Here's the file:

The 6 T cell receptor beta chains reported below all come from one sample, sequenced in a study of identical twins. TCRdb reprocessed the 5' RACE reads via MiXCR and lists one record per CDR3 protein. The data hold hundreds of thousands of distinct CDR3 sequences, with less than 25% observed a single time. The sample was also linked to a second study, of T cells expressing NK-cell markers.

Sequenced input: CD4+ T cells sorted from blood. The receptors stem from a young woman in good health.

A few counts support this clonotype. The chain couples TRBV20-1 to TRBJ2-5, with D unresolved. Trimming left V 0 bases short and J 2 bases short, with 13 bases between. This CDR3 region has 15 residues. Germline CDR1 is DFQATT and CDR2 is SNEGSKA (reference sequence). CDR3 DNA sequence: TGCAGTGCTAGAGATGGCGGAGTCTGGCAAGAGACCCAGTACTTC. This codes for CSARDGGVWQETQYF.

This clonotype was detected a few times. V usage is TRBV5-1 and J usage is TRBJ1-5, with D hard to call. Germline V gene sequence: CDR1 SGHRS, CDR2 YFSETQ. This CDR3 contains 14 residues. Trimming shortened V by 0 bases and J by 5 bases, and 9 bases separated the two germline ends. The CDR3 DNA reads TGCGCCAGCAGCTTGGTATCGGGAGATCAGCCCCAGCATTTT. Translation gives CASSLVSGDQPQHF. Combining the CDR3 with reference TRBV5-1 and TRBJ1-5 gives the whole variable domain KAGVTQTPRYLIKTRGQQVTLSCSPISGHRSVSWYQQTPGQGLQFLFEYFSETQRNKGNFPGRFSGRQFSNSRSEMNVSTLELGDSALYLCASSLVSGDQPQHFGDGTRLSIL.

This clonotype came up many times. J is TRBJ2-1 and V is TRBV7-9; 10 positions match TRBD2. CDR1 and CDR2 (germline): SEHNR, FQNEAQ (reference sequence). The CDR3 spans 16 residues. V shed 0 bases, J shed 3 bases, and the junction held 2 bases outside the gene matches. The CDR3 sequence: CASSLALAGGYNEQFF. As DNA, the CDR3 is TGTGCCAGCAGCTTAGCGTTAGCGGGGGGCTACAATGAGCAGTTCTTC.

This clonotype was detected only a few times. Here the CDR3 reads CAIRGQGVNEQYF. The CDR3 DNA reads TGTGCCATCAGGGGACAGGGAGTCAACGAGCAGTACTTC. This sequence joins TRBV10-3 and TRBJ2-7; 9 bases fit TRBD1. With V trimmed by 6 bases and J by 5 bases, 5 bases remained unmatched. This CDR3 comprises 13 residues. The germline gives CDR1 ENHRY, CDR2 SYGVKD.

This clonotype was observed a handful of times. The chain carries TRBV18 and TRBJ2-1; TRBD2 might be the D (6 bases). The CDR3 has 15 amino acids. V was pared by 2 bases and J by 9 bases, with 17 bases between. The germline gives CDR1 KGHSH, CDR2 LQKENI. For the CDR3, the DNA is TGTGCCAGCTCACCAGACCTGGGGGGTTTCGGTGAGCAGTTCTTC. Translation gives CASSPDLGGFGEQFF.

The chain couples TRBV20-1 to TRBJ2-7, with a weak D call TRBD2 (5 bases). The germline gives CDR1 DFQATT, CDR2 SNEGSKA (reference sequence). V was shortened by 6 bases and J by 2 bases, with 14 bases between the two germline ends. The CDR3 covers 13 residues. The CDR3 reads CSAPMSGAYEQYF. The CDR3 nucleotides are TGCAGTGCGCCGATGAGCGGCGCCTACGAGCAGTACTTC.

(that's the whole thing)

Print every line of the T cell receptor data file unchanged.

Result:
The 6 T cell receptor beta chains reported below all come from one sample, sequenced in a study of identical twins. TCRdb reprocessed the 5' RACE reads via MiXCR and lists one record per CDR3 protein. The data hold hundreds of thousands of distinct CDR3 sequences, with less than 25% observed a single time. The sample was also linked to a second study, of T cells expressing NK-cell markers.

Sequenced input: CD4+ T cells sorted from blood. The receptors stem from a young woman in good health.

A few counts support this clonotype. The chain couples TRBV20-1 to TRBJ2-5, with D unresolved. Trimming left V 0 bases short and J 2 bases short, with 13 bases between. This CDR3 region has 15 residues. Germline CDR1 is DFQATT and CDR2 is SNEGSKA (reference sequence). CDR3 DNA sequence: TGCAGTGCTAGAGATGGCGGAGTCTGGCAAGAGACCCAGTACTTC. This codes for CSARDGGVWQETQYF.

This clonotype was detected a few times. V usage is TRBV5-1 and J usage is TRBJ1-5, with D hard to call. Germline V gene sequence: CDR1 SGHRS, CDR2 YFSETQ. This CDR3 contains 14 residues. Trimming shortened V by 0 bases and J by 5 bases, and 9 bases separated the two germline ends. The CDR3 DNA reads TGCGCCAGCAGCTTGGTATCGGGAGATCAGCCCCAGCATTTT. Translation gives CASSLVSGDQPQHF. Combining the CDR3 with reference TRBV5-1 and TRBJ1-5 gives the whole variable domain KAGVTQTPRYLIKTRGQQVTLSCSPISGHRSVSWYQQTPGQGLQFLFEYFSETQRNKGNFPGRFSGRQFSNSRSEMNVSTLELGDSALYLCASSLVSGDQPQHFGDGTRLSIL.

This clonotype came up many times. J is TRBJ2-1 and V is TRBV7-9; 10 positions match TRBD2. CDR1 and CDR2 (germline): SEHNR, FQNEAQ (reference sequence). The CDR3 spans 16 residues. V shed 0 bases, J shed 3 bases, and the junction held 2 bases outside the gene matches. The CDR3 sequence: CASSLALAGGYNEQFF. As DNA, the CDR3 is TGTGCCAGCAGCTTAGCGTTAGCGGGGGGCTACAATGAGCAGTTCTTC.

This clonotype was detected only a few times. Here the CDR3 reads CAIRGQGVNEQYF. The CDR3 DNA reads TGTGCCATCAGGGGACAGGGAGTCAACGAGCAGTACTTC. This sequence joins TRBV10-3 and TRBJ2-7; 9 bases fit TRBD1. With V trimmed by 6 bases and J by 5 bases, 5 bases remained unmatched. This CDR3 comprises 13 residues. The germline gives CDR1 ENHRY, CDR2 SYGVKD.

This clonotype was observed a handful of times. The chain carries TRBV18 and TRBJ2-1; TRBD2 might be the D (6 bases). The CDR3 has 15 amino acids. V was pared by 2 bases and J by 9 bases, with 17 bases between. The germline gives CDR1 KGHSH, CDR2 LQKENI. For the CDR3, the DNA is TGTGCCAGCTCACCAGACCTGGGGGGTTTCGGTGAGCAGTTCTTC. Translation gives CASSPDLGGFGEQFF.

The chain couples TRBV20-1 to TRBJ2-7, with a weak D call TRBD2 (5 bases). The germline gives CDR1 DFQATT, CDR2 SNEGSKA (reference sequence). V was shortened by 6 bases and J by 2 bases, with 14 bases between the two germline ends. The CDR3 covers 13 residues. The CDR3 reads CSAPMSGAYEQYF. The CDR3 nucleotides are TGCAGTGCGCCGATGAGCGGCGCCTACGAGCAGTACTTC.